“Everything from the colors, photographer, venue, the honeymoon was planned out,” he said.
But concerns about the health of their guests, travel restrictions and the economic fallout from the pandemic ultimately caused them to cancel their Miami wedding.
“We have a couple of elderly people in our family from both sides and we didn’t really want to put them at risk, even if the pandemic was going to be fine, there were still opportunities to get in contact with the virus,” Lane said.
Lane said their vendors were gracious and understanding, and they were able to get back almost all of the money they’d put down as deposits.
Lane’s flight school instruction has been paused because of the pandemic, but once it starts up again he has about a month and a half left of training. After graduation, he plans to move to Philadelphia and marry Higgs with her pastor officiating, perhaps in a park or another scenic place.
“I’ll rent a tux, she still has her wedding dress. We still desire to take pictures, even though it’ll be a smaller occasion,” he said.
Lane said he and his fiancé aren’t as upset over the canceled plans as some of their family and friends thought they would be.
“To be honest we weren’t that disappointed. It is a special event and we do want people to be there for us. Wedding planning is a stressful process, so she was a little relieved. In a way it was a way to take pressure off of us,” he said.
Backyard wedding plans
Instead of waiting to see if they could still have a large wedding in July, a couple from Greeley, CO is opting for a backyard ceremony on June 6 with immediate family only.
Nathan Skattebo and his fiancé Delaney Ragan have been engaged since October 2019, when Nathan proposed near a scenic view of Denver’s skyline. After he popped the question and she said “yes,” they went to a concert by a musician they both love: Bob Dylan.
The couple, who met at the University of Northern Colorado, originally invited 250 people to their wedding set for July 17 at a venue in Monument, CO called the Hearth House.
Ragan said she didn’t have a “super intense” vision of what she wanted for her wedding, but she and Nathan had both hoped for the chance to celebrate with people from different seasons of their lives.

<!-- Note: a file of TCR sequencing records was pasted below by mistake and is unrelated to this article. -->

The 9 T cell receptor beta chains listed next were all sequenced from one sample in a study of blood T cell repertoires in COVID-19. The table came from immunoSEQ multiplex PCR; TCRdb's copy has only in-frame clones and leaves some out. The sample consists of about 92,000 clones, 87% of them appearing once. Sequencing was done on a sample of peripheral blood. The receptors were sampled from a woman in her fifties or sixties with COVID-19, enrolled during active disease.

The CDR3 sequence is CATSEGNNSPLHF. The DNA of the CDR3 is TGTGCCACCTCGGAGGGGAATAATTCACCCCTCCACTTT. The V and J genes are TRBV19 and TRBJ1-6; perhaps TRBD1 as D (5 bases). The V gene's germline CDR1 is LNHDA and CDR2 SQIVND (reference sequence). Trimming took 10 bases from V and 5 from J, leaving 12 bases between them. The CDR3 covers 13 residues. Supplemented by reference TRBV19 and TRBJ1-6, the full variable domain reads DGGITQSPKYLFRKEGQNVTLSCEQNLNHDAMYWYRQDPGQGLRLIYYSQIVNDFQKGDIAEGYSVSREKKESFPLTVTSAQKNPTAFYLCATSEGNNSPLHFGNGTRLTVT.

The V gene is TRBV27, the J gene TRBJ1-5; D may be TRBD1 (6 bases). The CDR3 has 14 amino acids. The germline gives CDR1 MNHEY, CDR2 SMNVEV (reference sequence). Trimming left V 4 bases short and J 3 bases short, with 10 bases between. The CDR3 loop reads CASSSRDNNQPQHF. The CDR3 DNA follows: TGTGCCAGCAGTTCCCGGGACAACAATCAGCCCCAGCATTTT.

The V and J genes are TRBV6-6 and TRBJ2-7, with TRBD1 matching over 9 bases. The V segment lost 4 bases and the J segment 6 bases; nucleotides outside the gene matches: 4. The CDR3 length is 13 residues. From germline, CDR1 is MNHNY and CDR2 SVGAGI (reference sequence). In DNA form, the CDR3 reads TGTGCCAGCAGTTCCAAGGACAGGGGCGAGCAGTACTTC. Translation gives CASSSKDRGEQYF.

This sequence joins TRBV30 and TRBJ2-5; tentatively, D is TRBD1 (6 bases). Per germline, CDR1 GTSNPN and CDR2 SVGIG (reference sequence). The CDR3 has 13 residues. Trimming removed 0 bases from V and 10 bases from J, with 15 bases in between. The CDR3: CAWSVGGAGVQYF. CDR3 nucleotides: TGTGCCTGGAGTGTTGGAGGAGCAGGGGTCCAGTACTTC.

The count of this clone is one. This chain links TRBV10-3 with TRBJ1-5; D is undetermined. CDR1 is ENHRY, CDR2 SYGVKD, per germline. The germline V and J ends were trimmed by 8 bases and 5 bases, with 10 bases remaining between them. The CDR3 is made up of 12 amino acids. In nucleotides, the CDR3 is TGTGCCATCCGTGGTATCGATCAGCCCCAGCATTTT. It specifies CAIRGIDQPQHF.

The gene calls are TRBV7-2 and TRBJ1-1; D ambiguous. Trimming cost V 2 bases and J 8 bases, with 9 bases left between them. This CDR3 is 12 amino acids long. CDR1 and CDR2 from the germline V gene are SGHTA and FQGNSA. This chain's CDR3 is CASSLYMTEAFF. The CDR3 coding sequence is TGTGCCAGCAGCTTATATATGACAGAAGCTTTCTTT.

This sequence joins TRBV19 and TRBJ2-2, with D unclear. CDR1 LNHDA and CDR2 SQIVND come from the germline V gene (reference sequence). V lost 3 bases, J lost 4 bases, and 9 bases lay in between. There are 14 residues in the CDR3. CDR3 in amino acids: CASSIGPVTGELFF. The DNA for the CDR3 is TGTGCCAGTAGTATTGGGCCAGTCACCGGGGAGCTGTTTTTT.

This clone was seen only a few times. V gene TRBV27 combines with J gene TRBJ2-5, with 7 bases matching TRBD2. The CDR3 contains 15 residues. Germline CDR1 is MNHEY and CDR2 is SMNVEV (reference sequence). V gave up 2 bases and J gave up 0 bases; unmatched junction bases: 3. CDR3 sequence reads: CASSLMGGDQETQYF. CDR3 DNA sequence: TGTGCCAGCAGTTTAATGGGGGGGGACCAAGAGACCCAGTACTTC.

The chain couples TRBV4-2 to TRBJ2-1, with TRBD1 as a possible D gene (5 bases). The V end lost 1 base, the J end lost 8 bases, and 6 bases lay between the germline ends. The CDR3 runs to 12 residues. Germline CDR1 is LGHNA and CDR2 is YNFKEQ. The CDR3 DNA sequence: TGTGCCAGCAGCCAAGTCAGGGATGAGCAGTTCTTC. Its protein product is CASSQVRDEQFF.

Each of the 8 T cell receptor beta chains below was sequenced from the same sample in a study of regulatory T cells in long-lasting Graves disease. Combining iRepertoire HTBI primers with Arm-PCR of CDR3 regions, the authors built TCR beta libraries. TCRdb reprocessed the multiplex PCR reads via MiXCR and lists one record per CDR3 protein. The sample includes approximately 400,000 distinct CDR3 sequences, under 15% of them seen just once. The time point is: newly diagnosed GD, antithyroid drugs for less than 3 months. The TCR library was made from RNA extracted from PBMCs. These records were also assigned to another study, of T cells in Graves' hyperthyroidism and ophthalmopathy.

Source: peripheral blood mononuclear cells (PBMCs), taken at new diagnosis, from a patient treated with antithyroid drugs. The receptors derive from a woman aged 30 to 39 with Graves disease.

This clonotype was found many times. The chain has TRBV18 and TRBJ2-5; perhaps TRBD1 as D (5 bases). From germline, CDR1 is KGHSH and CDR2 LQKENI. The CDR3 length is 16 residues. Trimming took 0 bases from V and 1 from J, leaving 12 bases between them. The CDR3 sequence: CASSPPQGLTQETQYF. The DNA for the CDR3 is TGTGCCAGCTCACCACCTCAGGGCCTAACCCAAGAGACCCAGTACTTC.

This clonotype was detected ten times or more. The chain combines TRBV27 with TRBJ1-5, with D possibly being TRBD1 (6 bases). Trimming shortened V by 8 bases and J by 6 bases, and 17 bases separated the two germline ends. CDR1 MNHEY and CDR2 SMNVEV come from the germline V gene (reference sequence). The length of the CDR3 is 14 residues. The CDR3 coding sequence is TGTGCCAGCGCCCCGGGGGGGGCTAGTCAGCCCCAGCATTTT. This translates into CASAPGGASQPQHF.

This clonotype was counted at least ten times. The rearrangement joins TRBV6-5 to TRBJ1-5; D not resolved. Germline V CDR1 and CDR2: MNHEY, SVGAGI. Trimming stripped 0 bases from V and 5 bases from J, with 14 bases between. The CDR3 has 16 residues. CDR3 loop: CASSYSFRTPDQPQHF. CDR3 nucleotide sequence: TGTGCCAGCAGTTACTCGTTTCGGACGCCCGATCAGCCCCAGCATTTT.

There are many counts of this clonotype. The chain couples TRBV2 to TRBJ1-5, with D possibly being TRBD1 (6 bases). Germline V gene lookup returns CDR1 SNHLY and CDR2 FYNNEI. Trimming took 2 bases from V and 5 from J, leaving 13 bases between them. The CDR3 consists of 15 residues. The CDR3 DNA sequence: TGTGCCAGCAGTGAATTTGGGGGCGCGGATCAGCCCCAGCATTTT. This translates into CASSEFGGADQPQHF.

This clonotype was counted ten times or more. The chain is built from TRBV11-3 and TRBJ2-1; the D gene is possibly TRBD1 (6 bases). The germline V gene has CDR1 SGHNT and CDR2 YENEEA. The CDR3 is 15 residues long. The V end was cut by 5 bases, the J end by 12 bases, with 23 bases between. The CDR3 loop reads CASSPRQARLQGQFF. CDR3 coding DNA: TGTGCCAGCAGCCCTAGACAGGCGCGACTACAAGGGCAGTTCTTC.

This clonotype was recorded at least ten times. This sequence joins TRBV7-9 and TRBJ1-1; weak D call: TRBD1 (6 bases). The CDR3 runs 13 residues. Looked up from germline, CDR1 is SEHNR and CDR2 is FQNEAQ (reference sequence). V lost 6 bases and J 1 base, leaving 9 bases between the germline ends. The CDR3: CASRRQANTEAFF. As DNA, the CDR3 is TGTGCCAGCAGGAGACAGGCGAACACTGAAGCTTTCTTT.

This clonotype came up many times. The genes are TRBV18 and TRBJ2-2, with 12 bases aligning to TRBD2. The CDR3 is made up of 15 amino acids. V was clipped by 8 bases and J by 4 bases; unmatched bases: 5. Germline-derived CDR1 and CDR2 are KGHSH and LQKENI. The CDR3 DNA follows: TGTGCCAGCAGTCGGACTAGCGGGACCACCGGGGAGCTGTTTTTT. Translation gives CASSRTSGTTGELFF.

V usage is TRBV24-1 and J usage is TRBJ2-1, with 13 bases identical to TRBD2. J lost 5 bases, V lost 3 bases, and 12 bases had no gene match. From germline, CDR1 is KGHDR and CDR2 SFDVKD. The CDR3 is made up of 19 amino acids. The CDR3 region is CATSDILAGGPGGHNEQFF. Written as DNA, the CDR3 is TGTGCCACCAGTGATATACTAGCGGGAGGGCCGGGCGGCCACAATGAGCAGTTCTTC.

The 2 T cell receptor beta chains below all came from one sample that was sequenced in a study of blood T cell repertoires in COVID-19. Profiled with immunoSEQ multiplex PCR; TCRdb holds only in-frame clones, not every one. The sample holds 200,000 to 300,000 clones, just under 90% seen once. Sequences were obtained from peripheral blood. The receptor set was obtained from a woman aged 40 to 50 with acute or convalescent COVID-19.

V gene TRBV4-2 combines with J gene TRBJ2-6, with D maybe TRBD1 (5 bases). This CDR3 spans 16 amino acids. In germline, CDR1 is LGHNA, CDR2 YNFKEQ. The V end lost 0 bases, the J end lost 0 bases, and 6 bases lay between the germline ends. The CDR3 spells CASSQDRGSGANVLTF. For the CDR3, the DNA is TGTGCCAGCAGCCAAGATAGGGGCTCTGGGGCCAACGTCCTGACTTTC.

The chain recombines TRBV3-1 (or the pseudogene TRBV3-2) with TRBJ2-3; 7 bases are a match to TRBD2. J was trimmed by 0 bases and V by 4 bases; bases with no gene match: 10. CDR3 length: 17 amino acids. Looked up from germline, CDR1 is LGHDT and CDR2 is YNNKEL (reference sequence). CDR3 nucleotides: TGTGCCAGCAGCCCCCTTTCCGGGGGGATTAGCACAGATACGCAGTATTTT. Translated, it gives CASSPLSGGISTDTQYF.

“I just wanted something fun and a celebration,” Ragan said.
When Colorado began limiting gatherings to 10 people, the couple knew they needed to change plans, and decided to move up their wedding date instead of waiting for the restrictions to lift.
“We just wanted to get married. We were sick of having to social distance from each other during engagement,” Skattebo said.
Now, they plan to marry each other in Nathan’s mom’s backyard, with only their immediate family in attendance and a friend as the officiant. Once it’s safe to gather in large groups again, they hope to have a big reception at their original wedding venue. They’re both hoping they can still go on their honeymoon to Cancun in July.
Ragan said she’s looking forward to less pressure with a smaller wedding, and she’s following a trend of non-traditional weddings in her own family.
“I think it’s also kinda fun because my parents eloped and my grandparents eloped,” she said.
Skattebo said the process of changing their wedding plans has actually been good for their relationship.
“It definitely feels like we’re standing the test of many different things in this whole season,” he added.
Another plus of having the wedding in his mom’s backyard?
“We wanted a place that couldn’t fall through,” Nathan said.